Notice what the grace of God does for the disciple: trains.  God’s grace trains us to renounce ungodliness and not indulge in it further the grace of God helps us live self-controlled, upright, and godly lives in the present age.  The grace of God does not allow for continued sinning (Romans 6:1-4).

2 Corinthians 7:1 is a wonderful promise given to disciples:

Since we have these promises, beloved, let us cleanse ourselves from every defilement of body and spirit, bringing holiness to completion in the fear of God.

The grace of God enables the disciple to be holy (1 Peter 1:15-16) and to avoid sin.  The grace of God trains us and it doesn’t give us a free license to live in sin.  We are now slaves of Christ and not slaves of sin (Romans 6:20-23).  We have been bought with a price and are to glorify God with our bodies which is His (1 Corinthians 6:19-20).

There is a subtle way in which the enemy takes the truth of God’s grace given in Christ for sinners and he turns it so that people start to believe that since Jesus died for our sins, we can indulge in sin.  A person is taught that they can live in sin because they are “once saved, always saved” despite no repentance over sins.  Another person is taught that since they died with Christ and are hidden with Christ (Colossians 3:1-4), God does not see their sins anymore so even when they sin, God only sees the righteousness of Christ imputed to them by a one time act of faith.  They ignore 1 John 3:7:

Little children, let no one deceive you. Whoever practices righteousness is righteous, as he is righteous.

According to 1 John 3:7, a person who is practicing righteousness is righteous.  There is nothing mentioned here about imputation but about practical living.  A person can claim all day that they are imputed with Christ’s righteousness but 1 John 3:7 tells us that if we are truly righteous through Christ, we will live righteously.  Those who do not live a righteous life by the grace of God will not inherit the kingdom of God (Galatians 5:19-21; Revelation 21:7-8).  We are to repent of our sins and turn to Christ alone to help us overcome sin (1 Corinthians 10:13).  Christ shed His blood for our sins and He delivers us from the power, penalty, and pleasure of sin.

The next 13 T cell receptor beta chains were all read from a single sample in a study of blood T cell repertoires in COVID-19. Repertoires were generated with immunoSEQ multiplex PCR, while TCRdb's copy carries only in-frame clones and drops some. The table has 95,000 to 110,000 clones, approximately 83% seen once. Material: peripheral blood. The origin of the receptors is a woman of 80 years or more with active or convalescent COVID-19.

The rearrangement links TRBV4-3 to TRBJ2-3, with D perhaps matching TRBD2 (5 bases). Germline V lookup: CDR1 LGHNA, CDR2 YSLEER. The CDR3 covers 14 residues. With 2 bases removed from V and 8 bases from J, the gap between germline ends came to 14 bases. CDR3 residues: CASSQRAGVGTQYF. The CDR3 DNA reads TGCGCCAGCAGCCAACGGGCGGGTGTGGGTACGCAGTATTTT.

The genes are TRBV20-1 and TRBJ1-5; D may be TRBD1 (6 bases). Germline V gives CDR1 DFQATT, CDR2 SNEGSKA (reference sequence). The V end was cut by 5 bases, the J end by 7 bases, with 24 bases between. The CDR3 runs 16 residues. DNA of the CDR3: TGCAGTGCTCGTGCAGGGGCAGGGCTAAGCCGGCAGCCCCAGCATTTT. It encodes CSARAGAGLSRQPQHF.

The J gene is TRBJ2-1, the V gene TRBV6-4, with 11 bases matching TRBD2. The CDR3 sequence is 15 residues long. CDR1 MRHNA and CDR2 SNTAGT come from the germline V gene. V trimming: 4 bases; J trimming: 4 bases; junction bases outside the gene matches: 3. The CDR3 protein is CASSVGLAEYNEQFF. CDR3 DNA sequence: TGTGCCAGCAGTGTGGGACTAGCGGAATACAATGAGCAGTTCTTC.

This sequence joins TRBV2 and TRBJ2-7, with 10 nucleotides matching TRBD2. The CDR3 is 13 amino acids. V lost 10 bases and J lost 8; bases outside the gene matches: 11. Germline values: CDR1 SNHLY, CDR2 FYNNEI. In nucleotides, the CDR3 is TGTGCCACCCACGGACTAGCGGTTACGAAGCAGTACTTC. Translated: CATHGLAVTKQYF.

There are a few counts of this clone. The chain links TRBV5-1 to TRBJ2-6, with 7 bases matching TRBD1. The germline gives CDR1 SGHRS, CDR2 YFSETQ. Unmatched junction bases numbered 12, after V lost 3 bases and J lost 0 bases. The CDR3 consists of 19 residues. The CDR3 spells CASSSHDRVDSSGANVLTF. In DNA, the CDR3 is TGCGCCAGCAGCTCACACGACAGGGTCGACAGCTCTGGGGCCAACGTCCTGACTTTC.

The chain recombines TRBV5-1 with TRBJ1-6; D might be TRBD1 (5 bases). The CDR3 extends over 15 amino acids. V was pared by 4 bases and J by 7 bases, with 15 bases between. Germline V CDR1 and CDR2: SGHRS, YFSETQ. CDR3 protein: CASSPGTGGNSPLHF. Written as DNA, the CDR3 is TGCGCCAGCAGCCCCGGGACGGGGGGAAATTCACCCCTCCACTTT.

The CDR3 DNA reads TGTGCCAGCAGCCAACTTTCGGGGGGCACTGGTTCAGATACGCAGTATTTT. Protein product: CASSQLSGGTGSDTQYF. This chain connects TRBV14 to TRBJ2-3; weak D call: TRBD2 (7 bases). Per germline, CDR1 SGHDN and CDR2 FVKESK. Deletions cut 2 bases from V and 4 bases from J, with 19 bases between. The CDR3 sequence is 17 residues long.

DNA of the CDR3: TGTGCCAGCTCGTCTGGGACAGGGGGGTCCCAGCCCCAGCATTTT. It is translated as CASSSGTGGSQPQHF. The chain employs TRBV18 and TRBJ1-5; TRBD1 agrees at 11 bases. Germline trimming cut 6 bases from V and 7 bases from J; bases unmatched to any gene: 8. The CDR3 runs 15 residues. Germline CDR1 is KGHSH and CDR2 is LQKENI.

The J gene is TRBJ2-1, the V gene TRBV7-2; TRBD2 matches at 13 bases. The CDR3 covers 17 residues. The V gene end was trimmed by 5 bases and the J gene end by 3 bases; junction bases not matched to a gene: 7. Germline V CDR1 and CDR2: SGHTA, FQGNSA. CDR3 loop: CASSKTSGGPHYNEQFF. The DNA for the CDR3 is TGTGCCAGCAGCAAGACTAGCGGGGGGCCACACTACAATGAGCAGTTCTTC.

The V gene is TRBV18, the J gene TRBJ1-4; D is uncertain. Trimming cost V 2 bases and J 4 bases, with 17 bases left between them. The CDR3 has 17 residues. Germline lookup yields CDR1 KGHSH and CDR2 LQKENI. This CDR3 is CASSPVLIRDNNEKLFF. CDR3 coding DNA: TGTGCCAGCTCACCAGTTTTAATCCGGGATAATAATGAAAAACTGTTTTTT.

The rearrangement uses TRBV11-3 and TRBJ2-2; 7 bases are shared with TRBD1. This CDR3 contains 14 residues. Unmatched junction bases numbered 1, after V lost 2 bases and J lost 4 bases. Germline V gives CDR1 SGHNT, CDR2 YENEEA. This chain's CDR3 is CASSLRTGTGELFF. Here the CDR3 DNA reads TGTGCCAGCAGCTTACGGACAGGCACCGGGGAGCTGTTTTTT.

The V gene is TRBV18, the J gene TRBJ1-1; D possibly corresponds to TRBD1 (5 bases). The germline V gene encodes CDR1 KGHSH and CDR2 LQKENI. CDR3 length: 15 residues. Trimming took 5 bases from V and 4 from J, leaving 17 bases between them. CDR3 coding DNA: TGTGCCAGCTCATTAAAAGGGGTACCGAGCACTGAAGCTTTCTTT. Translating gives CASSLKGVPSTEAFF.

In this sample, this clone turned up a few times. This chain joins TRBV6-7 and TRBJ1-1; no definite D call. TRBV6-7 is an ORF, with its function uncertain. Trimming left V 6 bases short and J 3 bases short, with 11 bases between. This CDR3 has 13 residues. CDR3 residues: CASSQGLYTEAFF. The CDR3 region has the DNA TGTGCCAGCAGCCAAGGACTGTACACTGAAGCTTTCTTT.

Do you hate sin?  I do.  I despise sin.  I am not perfect but I long to be like Jesus in every way (Ephesians 5:1-2; 1 John 2:6).  I praise God for the sacrifice of Christ for my sins (Matthew 26:28; Ephesians 1:7).  I praise God that the blood of Jesus cleanses me from all sins (Hebrews 10:14).  1 John 1:7 is a wonderful passage of Scripture that speaks of the cure for dirty feet:

But if we walk in the light, as he is in the light, we have fellowship with one another, and the blood of Jesus his Son cleanses us from all sin.

This passage is all in the continued present tense of the Greek.  In other words, as we walk in the light (present tense), the blood of Jesus cleanses (present active tense) us from all sin.  The cure for our sins is not found in the laws of men.  It is not found in morality.  The cure for overcoming sin and its power is the precious blood of Jesus as we walk in the light (Galatians 5:16-17).  We have a faithful high priest who was tempted as we are but without sin (Hebrews 4:15).  Thus through Christ we are able to approach the throne of God and receive help in our time of trouble (Hebrews 4:16).

Praise God for our merciful and faithful high priest who lives to pray for us (Hebrews 7:25)!  He is able to deliver us and help us to be holy by His gospel that sets us free and empowers us to be holy as He is holy.

Why I Deny Sinless Perfection

Sinless perfection is the teaching that one is unable to sin in this life.  Many who are anti-holiness will often ask if those of us who teach holiness believe in sinless perfection.  My answer is no.  I do not believe that a person can live in this world and be unable to sin.  As long as we live in our flesh, we are capable of sinning.  1 John 1:9 is clear that we must confess our sins which itself implies that believers do sin.  We see also examples of believers in both the Old and New Testament of people committing sins.